It is still more likely, sources familiar with the situation say, that the Sixers complete a deal for Harden or a player of Harden's caliber in the summer, rather than in the next six days. But the Sixers are, as they have been for months now, prepared to move quickly if they feel the right opportunity is on the table. As we reported earlier Friday, no player on the roster (save for Joel Embiid) is untouchable in trade talks, depending on the player(s) on offer. And the team has insisted for a while now that this is not a Harden-or-bust push, a claim they feel has been made for dubious reasons elsewhere.
If Harden is available, the on-court benefits are obvious if he is bought in. The 2017-18 MVP of the league, Harden has finished in the top three for the league's top individual honor five different times, including four straight years from 2016-2020. He did so playing as essentially the ideal "Moreyball" player, living beyond the three-point line, at the rim, and at the charity stripe, the latter to an almost comical degree sometimes. Prior to arriving in Brooklyn, Harden was basically an elite offense by himself in Houston, an electric scorer who is also one of the game's most prolific playmakers. The latter portion has become more central to who he is the last two seasons, with Harden serving as a point guard and passer more often in an offense featuring Kevin Durant and (sometimes) Kyrie Irving.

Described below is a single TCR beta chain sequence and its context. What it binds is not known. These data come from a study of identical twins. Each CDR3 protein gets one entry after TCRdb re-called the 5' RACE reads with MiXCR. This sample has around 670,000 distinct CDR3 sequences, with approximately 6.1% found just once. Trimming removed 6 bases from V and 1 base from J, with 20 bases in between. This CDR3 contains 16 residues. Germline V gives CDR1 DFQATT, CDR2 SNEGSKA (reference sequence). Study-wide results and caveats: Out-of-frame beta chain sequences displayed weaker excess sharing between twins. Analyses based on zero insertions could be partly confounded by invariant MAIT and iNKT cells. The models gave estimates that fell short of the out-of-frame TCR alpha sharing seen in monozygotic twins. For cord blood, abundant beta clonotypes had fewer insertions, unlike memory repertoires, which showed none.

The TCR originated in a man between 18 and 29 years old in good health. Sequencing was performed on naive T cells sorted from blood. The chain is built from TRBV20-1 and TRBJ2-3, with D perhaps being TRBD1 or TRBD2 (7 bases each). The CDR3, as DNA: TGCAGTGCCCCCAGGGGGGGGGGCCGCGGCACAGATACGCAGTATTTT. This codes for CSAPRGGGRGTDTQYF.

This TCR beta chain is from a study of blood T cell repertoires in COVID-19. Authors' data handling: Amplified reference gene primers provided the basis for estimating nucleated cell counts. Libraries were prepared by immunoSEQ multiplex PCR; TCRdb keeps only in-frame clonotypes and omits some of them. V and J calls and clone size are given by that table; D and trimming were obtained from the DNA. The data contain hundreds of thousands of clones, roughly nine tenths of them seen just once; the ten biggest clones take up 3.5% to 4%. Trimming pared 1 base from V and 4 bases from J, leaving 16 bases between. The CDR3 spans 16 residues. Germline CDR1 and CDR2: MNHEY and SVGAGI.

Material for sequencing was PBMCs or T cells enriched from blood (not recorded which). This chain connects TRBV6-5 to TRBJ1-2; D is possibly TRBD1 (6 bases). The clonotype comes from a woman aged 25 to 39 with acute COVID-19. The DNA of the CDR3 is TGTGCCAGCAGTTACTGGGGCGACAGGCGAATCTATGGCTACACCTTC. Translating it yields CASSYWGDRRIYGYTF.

That combination is basically the dream for Philadelphia in the backcourt. Being able to put Harden in pick-and-rolls with Embiid puts every defense in a no-win scenario, with either player capable of punishing the defense for a lapse in concentration or lack of respect for their skill set. Over the last two years, Embiid has done the work to make his own life easier on offense, taking his conditioning and mental approach to the game seriously enough to exploit every early offense opportunity possible. But there's still a sense that he could benefit from having an elite shot creator next to him, someone who can habitually get him easy buckets.
On the other hand, Harden's ability to last and play at a high level into his late 30s is worth a great deal of concern with Harden heading toward another megadeal when he hits free agency, something that has to be grappled with whether the price tag in a trade is fair or not. And with stylistic concerns in Brooklyn, where the perimeter trio is able to flow a little more easily in and out of styles than a team built around a post-up big, there are glaring questions about whether Harden would be any happier in Philly than he is with Brooklyn, his relationships with Daryl Morey and Co. notwithstanding.
If it's not clear at this point, posturing is going to hit record highs over the next week. Take this as you will — as of Friday evening, team sources told PhillyVoice there has been no significant conversation between the Nets and Sixers regarding Harden, with Philadelphia viewing this latest report as a signal that they're merely open for business. It's a big opportunity, if true, but that doesn't mean anything is getting done between now and next Thursday. Stay tuned.
This story is developing.